Yale’s Spanish and Portuguese Department enjoys a sterling national reputation, but many close to the department describe an atmosphere plagued by fear and financial problems.
Professors and graduate students in the department, which had its doctoral program named first in the nation by the National Research Council in 2010, said they are concerned about budget-related problems, such as the lack of funding for travel to conferences and bringing in guest speakers. Some added that these problems make it difficult for Yale’s department to compete with those of peer institutions. Several professors also said the department’s budget decisions are kept private, with some even describing the department as a stressful place to work.
The department announced in a September faculty meeting that a new anonymous donor will sponsor four guest lectures — events professors say have not happened in several years. However, despite enthusiasm for the lectures themselves, students and faculty say that they are not enough to solve the department’s many problems.
A graduate student — who asked to remain anonymous out of fear of retaliation from the department, adding that the department chair “can ruin your career with a recommendation letter” — said that these lectures ultimately do not solve the department’s problems.
“[Lectures] are completely forgettable,” the student said. “The problem is that there is no promotion for research, outside our fellowships. No traveling, no conference support. Nothing.”
But Portuguese DUS David Jackson said the lectures are both welcome and necessary. Likewise, assistant professor of Spanish Kevin Poole said that any new lecture has a positive impact, bringing members of the department together and providing new voices that have not yet been heard.
Two graduate students interviewed said that the donations have definitely been helpful, but that they would prefer funding for travel to conferences instead of lectures.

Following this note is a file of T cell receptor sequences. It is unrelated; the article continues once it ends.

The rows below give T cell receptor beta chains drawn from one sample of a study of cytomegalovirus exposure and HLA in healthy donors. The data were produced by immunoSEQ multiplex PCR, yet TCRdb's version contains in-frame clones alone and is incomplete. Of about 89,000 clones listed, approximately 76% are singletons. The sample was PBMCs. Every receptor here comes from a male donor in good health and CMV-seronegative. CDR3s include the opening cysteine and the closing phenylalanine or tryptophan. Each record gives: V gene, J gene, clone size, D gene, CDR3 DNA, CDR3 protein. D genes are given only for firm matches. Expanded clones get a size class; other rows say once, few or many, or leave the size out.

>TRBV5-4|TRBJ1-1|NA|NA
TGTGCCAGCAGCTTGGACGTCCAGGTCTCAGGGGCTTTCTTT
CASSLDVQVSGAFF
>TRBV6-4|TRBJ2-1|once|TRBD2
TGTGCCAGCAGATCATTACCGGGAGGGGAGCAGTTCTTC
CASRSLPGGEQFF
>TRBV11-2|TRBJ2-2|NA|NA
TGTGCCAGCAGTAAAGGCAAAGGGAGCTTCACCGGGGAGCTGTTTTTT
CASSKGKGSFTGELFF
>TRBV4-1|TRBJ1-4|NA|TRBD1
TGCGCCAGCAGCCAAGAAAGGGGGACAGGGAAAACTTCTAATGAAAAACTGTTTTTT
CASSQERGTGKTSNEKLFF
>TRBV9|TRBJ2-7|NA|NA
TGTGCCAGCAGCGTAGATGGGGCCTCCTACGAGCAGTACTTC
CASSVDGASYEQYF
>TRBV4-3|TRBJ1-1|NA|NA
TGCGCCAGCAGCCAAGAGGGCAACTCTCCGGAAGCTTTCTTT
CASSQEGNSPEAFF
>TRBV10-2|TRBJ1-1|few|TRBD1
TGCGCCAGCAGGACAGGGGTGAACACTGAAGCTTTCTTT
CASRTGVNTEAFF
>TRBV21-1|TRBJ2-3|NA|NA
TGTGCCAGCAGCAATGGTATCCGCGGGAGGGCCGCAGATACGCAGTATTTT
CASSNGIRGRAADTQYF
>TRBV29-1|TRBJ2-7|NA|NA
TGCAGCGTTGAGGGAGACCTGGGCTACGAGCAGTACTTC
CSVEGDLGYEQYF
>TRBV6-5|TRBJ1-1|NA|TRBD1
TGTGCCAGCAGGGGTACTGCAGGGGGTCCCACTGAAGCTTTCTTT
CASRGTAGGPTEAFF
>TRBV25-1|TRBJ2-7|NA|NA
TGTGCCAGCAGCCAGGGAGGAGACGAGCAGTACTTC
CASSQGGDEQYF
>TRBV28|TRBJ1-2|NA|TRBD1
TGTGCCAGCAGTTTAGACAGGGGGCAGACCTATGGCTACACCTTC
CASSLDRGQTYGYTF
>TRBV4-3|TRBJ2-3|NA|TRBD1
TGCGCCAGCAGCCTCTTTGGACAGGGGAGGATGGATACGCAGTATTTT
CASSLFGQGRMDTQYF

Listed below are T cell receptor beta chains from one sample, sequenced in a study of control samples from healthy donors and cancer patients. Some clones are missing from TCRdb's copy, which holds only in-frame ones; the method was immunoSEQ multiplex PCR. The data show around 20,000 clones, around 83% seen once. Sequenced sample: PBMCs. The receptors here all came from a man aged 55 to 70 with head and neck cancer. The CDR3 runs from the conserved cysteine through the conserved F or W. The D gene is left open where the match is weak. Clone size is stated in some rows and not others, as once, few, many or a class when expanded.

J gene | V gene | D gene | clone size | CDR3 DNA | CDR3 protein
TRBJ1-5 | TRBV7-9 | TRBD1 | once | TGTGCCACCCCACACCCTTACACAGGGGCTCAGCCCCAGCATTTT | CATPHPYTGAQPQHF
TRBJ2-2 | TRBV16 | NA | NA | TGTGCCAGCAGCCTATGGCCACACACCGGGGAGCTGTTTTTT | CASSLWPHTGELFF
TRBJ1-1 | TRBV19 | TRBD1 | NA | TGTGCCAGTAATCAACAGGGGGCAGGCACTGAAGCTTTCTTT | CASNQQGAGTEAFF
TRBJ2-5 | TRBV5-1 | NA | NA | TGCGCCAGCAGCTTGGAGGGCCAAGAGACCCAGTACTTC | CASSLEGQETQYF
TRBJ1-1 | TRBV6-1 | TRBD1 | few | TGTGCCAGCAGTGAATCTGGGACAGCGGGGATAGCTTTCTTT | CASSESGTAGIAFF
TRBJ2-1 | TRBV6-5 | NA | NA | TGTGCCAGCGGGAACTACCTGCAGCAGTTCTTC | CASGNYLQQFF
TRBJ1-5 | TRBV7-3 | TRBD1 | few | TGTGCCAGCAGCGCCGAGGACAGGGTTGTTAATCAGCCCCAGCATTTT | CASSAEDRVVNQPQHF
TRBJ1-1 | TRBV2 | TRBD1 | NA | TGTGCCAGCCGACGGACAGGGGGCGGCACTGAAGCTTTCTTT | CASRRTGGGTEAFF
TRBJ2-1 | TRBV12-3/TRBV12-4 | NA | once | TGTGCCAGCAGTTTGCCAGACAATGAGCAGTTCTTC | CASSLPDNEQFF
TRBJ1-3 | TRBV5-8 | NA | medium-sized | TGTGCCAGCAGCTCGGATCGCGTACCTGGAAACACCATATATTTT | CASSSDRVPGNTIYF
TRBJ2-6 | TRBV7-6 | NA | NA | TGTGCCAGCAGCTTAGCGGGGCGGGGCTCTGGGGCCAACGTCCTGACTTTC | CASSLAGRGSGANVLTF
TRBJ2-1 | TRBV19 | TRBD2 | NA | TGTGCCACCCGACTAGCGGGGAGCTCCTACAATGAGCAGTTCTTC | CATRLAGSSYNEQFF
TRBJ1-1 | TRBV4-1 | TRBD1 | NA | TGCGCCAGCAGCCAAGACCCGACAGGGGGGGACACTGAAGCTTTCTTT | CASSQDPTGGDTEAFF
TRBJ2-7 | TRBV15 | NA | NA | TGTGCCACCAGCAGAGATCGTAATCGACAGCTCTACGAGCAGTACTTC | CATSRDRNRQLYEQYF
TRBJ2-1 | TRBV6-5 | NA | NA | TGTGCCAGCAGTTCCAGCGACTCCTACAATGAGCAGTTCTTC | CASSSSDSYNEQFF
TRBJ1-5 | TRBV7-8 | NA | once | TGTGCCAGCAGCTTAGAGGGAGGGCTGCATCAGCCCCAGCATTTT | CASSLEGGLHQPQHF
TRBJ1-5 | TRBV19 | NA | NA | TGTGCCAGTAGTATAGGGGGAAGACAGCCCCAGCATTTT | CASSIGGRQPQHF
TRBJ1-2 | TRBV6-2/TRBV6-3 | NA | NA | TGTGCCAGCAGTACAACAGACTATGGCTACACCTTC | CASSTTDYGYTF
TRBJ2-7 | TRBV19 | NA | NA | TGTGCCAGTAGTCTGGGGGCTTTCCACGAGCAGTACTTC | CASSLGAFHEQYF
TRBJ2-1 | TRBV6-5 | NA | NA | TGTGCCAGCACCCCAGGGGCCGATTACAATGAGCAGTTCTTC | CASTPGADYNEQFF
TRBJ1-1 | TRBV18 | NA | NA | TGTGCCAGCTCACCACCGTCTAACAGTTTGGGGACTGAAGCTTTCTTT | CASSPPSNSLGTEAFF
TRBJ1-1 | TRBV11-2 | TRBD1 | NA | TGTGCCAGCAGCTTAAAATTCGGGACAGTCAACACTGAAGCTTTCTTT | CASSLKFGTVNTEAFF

Spanish professor Anibal Gonzalez said that the scarcity of funds for many of the department’s operations — including lecture series, office supplies and student travel to job interviews — detracts from the quality of the department. He added that these four lectures are a great improvement from the complete lack of events of this kind that existed previously.
“It continues to amaze me that a department that boasts of its national and international prestige was unable, until this recent donation, to convince the University to keep its funding at a level commensurate with its high reputation,” Gonzalez said. The department has not had a visiting writer or professor since 1996, Jackson added.
Maria de la Paz Garcia, a senior lector in Spanish, said she is unaware of whether there are financial troubles because the budget is controlled by the department chair, currently Spanish professor and Director of Graduate Studies Rolena Adorno. Seven other faculty members in the department also said that they are not involved in the financial decisions.
Gonzalez added that faculty members are generally excluded from financial discussions.
“[Budget] information is treated as highly secret. There’s certainly no transparency from the department’s administration in this regard,” he said. “We are a small department with currently only five senior faculty. I can’t think of any reason for such a level of secrecy about our finances in this context, but there it is.”
Gonzalez suggested that the University’s administration has ensured that the same two senior faculty members are always named chair of the department. The feeling in the department is that these two faculty members are “chairs-for-life,” and this contributes to the department’s atmosphere of arrogance and intimidation, he said.
Roberto Gonzalez-Echevarria served as the department chair in spring 2014. Neither he nor Adorno could be reached for comment.